Action Alert! Help Fund Washington’s Public Lands

Washington’s state parks and recreation lands are home to world class landscapes, but land managers are struggling to keep up with soaring visitation amidst static funding. The clock is winding down: with less than a month left in this short session, legislators are currently writing the final budget that need your support. Learn more and speak up today!
The Mountaineers The Mountaineers
February 15, 2022

Here in Washington, we’re fortunate to have 6.5 million acres of state-managed parks and public land. Whether it’s climbing at Frenchman’s Coulee near Vantage, paddling Deception Pass, or hiking through the Snoqualmie River Valley, our state public lands play host to many Mountaineers activities and other outdoor experiences. But, as anyone who has tried to get a summer camping reservation in a state park can attest, our state parks and trails are heavily used, especially during the Covid-19 pandemic. 

As visitation to Washington’s public lands increases, land managers continue to face flat funding. State public lands agencies estimate the cost of resolving the current maintenance backlog to be $50-75 million annually, reflecting campgrounds, trails, roads, toilets, and other facilities in critical need of repairs and upgrades. 

These issues will continue to impact your recreation experience until the agencies have the necessary resources to address the problems. Right now, there’s a big opportunity in the state legislature to address the maintenance backlog on Washington’s public lands, but we need to act quickly.

TAKE ACTION

A golden opportunity

As a result of increased tax revenue and federal initiatives like the Infrastructure Investment and Jobs Act, the state has a budget surplus, and legislators are currently deciding how to distribute those dollars. Along with others in the recreation community, we feel that a portion of the surplus should go towards state recreation lands.

Over the first month of the state legislative session, a bipartisan budget proposal led by Representative Cindy Ryu (D - Shoreline) has been gaining support. This plan would distribute a total of $15 million to Washington State Parks, Washington Department of Fish and Wildlife, and Washington Department of Natural Resources. With this plan, $5 million would directly fund each agency to restore and maintain facilities and amenities.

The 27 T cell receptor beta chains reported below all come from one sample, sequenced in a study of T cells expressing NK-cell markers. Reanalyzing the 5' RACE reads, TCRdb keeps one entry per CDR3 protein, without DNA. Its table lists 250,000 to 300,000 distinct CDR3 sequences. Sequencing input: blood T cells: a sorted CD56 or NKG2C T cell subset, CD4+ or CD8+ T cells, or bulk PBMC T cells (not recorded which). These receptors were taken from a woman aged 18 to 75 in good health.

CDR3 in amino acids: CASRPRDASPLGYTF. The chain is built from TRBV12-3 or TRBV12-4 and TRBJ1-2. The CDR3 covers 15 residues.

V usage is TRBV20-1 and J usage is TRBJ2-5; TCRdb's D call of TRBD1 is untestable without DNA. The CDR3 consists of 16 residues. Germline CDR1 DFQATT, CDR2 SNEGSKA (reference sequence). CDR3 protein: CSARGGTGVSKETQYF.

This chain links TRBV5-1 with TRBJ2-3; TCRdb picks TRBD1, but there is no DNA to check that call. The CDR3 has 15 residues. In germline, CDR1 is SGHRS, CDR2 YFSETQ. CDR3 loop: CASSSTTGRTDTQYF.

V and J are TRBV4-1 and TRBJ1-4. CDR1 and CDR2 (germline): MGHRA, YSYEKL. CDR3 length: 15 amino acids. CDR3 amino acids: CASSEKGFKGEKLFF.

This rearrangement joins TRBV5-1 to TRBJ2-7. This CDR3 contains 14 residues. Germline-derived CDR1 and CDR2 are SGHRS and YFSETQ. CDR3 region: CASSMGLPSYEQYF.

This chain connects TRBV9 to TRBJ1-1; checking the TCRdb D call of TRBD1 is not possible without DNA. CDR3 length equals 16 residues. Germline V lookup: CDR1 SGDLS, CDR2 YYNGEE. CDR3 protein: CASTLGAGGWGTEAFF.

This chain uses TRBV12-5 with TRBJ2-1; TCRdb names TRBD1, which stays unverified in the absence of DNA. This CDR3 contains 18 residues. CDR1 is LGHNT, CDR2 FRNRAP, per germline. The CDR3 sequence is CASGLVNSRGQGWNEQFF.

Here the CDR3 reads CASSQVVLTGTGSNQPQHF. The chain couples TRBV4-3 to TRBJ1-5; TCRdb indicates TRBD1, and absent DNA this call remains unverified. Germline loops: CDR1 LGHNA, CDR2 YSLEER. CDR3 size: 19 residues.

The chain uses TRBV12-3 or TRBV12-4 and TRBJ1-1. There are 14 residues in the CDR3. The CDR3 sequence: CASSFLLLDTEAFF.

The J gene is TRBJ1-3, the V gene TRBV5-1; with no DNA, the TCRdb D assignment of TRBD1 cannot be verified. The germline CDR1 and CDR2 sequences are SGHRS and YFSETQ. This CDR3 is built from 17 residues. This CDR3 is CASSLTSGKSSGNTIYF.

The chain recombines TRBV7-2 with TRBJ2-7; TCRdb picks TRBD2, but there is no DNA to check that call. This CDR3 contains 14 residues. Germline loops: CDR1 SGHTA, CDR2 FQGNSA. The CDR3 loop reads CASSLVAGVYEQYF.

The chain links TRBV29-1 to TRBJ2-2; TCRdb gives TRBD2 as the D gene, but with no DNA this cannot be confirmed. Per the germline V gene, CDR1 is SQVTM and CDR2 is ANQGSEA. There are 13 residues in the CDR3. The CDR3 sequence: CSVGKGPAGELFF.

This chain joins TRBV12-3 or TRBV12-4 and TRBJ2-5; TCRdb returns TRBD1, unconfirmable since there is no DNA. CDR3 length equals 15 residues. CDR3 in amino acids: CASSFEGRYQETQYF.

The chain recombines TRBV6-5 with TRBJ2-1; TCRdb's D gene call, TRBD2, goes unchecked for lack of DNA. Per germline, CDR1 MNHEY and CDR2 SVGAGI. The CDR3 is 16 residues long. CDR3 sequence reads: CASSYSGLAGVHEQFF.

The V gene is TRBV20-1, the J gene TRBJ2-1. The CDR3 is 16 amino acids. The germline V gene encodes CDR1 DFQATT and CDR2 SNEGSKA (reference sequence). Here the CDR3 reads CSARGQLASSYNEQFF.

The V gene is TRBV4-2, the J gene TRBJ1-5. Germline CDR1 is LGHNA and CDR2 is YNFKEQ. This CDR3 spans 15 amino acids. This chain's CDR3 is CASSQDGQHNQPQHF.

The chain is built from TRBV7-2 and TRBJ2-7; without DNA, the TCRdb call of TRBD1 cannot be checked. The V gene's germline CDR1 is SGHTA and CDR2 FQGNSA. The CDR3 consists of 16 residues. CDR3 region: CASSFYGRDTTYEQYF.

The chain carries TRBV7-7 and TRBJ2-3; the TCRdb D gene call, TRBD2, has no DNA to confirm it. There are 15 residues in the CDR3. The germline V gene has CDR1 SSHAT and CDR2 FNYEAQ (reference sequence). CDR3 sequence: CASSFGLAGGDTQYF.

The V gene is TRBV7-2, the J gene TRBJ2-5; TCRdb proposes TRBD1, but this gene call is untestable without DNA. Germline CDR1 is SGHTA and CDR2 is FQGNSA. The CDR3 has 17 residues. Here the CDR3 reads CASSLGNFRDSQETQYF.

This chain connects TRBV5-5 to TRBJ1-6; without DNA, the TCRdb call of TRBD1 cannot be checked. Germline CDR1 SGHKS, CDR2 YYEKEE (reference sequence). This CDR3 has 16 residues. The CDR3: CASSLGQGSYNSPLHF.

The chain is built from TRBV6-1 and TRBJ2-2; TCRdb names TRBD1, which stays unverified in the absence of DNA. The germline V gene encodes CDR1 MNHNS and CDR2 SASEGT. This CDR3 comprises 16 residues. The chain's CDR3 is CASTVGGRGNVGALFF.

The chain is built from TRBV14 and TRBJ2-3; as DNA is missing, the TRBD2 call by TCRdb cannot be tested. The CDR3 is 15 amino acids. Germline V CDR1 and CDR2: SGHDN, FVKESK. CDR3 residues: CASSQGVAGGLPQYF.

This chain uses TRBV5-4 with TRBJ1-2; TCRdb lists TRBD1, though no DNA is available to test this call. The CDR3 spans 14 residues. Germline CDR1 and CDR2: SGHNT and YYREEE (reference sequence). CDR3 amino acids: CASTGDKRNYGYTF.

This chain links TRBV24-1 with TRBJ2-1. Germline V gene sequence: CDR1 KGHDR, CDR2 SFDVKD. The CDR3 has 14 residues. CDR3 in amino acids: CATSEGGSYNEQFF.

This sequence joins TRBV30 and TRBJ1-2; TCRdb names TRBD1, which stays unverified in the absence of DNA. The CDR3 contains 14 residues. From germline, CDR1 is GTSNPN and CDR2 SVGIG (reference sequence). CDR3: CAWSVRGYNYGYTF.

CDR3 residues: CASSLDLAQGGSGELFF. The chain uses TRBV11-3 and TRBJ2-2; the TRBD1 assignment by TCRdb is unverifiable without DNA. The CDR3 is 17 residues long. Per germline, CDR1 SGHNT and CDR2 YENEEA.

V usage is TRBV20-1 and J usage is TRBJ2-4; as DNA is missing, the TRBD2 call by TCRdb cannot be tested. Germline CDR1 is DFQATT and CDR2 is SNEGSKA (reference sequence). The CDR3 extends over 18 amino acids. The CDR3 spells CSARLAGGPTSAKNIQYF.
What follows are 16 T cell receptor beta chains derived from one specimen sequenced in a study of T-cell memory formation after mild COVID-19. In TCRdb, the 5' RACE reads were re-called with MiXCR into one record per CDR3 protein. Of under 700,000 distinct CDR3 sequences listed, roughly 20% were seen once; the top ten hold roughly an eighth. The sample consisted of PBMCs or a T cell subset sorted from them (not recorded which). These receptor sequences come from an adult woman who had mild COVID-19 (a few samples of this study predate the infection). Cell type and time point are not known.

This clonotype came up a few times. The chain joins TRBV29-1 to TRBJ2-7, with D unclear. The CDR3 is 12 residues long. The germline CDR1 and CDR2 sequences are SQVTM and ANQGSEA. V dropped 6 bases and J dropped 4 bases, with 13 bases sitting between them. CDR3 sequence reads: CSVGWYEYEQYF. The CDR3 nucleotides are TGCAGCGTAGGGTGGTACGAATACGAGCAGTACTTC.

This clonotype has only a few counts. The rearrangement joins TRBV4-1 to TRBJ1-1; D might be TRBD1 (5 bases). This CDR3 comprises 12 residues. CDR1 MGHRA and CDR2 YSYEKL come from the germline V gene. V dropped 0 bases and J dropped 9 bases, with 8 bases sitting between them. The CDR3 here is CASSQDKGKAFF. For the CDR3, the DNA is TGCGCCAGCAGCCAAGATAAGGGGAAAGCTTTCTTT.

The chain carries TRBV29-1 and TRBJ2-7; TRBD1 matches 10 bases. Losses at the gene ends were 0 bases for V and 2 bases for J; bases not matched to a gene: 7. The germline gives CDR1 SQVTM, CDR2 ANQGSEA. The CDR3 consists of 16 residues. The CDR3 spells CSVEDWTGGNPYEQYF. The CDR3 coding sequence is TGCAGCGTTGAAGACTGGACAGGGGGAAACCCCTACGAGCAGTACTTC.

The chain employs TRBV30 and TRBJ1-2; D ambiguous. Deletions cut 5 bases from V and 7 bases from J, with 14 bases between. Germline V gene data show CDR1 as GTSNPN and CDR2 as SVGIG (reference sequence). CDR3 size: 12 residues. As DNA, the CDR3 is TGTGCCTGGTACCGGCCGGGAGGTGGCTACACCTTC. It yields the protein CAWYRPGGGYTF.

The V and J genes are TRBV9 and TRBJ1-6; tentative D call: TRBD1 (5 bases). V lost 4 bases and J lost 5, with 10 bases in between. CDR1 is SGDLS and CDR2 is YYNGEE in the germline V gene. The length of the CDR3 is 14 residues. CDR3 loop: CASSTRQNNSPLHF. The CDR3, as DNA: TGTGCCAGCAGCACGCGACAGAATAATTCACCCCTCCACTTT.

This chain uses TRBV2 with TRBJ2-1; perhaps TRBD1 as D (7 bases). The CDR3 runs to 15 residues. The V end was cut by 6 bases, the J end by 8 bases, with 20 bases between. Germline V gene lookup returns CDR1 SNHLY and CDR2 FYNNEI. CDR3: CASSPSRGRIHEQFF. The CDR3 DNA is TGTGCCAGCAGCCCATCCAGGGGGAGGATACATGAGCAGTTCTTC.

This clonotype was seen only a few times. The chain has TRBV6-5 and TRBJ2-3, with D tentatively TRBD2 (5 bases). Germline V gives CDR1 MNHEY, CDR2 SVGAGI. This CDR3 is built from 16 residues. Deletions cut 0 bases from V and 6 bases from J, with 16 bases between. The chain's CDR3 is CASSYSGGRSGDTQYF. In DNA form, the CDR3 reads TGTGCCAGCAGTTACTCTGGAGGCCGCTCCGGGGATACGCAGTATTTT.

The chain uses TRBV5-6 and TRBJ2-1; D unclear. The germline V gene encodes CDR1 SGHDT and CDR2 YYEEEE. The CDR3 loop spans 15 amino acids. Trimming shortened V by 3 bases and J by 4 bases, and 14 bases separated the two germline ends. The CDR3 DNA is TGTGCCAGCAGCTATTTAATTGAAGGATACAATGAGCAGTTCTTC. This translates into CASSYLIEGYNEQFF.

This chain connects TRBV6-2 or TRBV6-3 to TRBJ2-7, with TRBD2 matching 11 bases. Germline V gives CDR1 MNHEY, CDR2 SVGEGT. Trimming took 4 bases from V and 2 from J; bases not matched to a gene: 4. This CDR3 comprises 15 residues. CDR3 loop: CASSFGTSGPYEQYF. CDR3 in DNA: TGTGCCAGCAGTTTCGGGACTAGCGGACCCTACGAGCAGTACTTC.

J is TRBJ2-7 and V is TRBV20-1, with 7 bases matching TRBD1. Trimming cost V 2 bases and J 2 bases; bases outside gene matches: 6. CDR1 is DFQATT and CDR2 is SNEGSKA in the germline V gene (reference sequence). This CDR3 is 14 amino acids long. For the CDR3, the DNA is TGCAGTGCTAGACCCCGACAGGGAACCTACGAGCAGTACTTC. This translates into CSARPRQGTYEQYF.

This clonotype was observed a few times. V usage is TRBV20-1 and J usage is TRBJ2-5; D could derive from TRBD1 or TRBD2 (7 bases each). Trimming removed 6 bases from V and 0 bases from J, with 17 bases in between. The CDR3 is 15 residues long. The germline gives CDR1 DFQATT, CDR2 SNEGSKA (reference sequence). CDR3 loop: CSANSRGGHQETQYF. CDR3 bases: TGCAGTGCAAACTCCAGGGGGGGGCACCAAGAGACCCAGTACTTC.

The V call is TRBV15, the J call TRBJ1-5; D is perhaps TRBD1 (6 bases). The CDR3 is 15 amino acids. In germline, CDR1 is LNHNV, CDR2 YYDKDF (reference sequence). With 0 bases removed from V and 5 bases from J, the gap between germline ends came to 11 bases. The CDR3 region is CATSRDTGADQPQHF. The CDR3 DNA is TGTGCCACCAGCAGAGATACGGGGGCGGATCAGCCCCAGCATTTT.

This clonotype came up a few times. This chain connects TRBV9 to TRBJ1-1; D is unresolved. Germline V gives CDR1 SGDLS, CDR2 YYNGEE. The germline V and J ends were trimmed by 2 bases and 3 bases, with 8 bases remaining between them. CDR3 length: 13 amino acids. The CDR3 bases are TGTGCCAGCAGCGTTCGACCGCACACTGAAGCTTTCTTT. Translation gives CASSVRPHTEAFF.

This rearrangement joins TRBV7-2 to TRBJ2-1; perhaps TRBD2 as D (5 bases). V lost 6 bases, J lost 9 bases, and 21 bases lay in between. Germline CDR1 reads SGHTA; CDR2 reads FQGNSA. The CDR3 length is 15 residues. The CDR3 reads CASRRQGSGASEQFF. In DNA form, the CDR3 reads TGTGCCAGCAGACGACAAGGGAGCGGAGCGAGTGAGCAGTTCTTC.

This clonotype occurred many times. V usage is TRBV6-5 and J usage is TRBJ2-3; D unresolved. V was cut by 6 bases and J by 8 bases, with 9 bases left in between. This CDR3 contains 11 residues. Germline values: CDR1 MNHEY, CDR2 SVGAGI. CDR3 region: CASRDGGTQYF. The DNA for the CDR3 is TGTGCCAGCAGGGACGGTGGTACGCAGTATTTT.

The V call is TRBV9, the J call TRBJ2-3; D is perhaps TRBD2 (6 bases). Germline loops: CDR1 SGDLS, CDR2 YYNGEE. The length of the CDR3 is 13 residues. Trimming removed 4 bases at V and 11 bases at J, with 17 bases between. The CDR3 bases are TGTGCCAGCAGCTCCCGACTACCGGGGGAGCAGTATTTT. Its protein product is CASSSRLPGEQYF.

This means more resources for land managers to better conserve the landscape despite booming visitation and a better recreation experience in state parks, wildlife areas, and other recreation lands. While this funding won’t solve the problem, it would be a great first step to put our state’s public lands on a more sustainable path.

Stepping up for parks

Our partner Washington Trails Association has been building a vibrant coalition of support throughout the local conservation and recreation community. Hikers, climbers, horseback riders, paddlers, bikers, and motorized recreationists are all joining together to support this effort. 

The clock is winding down: with less than a month left in this short session, legislators are currently writing the final budget. Urge your senator and representatives to support inclusion of this critical funding for public lands in the final version of this year’s state budget.

TAKE ACTION


Thank you for joining us in stepping up for Washington’s public lands. We’ll follow up with an update shortly, as the budget situation develops.

Lead image of  climbers approaching the base of the Feathers at Frenchman Coulee. Photo by Steve McClure.


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